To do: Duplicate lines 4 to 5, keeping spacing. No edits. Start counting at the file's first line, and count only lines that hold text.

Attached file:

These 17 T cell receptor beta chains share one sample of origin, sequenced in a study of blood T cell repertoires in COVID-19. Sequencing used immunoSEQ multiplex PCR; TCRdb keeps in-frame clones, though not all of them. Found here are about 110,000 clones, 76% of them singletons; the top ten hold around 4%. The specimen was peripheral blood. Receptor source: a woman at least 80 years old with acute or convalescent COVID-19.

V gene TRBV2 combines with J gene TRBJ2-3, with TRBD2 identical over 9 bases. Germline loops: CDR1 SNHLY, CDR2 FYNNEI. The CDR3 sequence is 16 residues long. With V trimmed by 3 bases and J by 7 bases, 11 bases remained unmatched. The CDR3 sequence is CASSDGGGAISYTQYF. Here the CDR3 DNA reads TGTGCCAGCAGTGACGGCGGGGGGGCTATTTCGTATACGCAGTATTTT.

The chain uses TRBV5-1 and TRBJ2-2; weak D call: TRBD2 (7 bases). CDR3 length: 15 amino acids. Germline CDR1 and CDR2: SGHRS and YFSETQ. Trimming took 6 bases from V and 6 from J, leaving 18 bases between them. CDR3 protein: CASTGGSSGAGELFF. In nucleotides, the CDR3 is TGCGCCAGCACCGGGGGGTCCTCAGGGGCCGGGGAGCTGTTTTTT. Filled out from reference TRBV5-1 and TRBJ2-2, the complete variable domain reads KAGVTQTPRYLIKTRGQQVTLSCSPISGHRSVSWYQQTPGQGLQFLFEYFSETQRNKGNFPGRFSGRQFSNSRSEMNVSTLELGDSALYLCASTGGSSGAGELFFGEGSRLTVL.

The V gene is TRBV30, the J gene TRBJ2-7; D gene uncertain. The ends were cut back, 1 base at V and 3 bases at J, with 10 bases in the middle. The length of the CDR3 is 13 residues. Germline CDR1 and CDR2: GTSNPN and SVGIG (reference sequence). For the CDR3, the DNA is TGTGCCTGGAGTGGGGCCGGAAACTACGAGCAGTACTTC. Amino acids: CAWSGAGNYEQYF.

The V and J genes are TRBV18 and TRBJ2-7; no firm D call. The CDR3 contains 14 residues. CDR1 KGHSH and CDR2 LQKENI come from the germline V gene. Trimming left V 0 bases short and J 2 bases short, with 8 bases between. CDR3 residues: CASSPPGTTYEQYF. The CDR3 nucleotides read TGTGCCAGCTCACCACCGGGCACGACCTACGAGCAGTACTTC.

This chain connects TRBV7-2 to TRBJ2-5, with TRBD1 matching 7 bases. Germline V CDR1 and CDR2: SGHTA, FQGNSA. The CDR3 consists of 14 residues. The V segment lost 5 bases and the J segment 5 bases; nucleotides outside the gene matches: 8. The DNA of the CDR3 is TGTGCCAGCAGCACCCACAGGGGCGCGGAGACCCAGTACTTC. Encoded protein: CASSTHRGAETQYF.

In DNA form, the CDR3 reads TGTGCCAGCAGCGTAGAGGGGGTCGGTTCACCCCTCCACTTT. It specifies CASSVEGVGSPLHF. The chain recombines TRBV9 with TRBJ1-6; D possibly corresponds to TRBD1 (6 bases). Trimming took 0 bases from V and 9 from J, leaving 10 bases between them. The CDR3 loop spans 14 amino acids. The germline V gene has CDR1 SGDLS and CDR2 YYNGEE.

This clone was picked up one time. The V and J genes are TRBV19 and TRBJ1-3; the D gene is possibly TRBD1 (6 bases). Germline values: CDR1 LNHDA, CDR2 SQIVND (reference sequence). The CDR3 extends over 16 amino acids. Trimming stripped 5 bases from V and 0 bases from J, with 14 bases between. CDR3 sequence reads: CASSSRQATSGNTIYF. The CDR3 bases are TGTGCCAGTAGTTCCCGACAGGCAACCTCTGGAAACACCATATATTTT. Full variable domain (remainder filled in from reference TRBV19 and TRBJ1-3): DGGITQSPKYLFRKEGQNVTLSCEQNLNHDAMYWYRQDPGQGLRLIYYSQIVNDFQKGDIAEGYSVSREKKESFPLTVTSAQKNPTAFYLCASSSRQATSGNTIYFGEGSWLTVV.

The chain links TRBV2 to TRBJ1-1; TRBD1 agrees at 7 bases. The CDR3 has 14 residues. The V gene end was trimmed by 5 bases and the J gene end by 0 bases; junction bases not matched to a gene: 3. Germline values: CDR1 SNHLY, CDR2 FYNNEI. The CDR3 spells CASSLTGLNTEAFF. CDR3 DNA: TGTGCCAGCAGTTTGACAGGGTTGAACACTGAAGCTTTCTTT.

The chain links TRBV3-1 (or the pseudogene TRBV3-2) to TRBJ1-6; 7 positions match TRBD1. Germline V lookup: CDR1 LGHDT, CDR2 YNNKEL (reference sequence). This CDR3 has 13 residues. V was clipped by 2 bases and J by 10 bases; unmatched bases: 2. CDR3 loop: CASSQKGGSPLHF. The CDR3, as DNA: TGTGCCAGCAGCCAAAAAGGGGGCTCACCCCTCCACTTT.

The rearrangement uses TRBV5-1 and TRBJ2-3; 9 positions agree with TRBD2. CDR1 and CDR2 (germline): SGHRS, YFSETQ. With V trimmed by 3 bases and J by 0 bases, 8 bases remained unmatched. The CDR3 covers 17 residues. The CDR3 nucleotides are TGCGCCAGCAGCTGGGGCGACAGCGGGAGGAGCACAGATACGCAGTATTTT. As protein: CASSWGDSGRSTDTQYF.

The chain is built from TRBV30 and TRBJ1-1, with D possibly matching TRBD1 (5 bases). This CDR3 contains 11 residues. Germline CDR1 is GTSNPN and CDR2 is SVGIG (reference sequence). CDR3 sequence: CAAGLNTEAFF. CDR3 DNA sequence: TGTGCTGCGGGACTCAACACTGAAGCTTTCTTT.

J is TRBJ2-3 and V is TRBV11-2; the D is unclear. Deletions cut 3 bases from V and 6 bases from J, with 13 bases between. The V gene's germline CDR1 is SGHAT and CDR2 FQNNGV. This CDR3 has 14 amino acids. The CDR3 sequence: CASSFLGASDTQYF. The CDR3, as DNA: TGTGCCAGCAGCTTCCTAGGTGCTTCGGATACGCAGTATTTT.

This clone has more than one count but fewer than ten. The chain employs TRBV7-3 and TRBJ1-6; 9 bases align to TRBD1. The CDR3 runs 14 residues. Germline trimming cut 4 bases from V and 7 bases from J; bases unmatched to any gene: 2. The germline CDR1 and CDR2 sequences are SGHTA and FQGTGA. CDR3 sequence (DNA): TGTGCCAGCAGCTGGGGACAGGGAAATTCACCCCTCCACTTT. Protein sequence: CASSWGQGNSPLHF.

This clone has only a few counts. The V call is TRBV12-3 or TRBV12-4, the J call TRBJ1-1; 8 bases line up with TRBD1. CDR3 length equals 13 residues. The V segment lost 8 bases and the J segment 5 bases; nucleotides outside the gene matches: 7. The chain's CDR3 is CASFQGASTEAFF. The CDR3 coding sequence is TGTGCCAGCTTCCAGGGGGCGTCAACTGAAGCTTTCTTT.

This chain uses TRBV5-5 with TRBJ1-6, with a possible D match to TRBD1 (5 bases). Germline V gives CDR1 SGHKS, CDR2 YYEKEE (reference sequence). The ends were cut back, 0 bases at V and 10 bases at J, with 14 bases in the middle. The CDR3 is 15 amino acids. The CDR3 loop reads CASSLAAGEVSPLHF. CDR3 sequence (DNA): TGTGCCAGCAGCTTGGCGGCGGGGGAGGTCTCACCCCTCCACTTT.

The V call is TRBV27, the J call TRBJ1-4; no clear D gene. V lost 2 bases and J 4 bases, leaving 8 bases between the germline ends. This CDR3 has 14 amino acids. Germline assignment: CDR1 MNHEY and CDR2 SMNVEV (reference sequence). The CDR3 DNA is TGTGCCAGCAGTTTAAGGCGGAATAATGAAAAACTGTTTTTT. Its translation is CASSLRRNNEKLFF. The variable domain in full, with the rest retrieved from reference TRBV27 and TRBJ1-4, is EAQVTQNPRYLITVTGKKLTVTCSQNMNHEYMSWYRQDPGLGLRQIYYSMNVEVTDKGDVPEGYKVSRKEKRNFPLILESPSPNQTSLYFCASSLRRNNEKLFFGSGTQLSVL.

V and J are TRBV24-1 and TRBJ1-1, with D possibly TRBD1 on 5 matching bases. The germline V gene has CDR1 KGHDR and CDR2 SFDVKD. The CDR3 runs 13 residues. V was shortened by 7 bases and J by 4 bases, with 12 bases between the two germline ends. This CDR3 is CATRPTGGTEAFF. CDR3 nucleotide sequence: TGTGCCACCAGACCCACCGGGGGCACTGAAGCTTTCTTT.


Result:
The V gene is TRBV30, the J gene TRBJ2-7; D gene uncertain. The ends were cut back, 1 base at V and 3 bases at J, with 10 bases in the middle. The length of the CDR3 is 13 residues. Germline CDR1 and CDR2: GTSNPN and SVGIG (reference sequence). For the CDR3, the DNA is TGTGCCTGGAGTGGGGCCGGAAACTACGAGCAGTACTTC. Amino acids: CAWSGAGNYEQYF.

The V and J genes are TRBV18 and TRBJ2-7; no firm D call. The CDR3 contains 14 residues. CDR1 KGHSH and CDR2 LQKENI come from the germline V gene. Trimming left V 0 bases short and J 2 bases short, with 8 bases between. CDR3 residues: CASSPPGTTYEQYF. The CDR3 nucleotides read TGTGCCAGCTCACCACCGGGCACGACCTACGAGCAGTACTTC.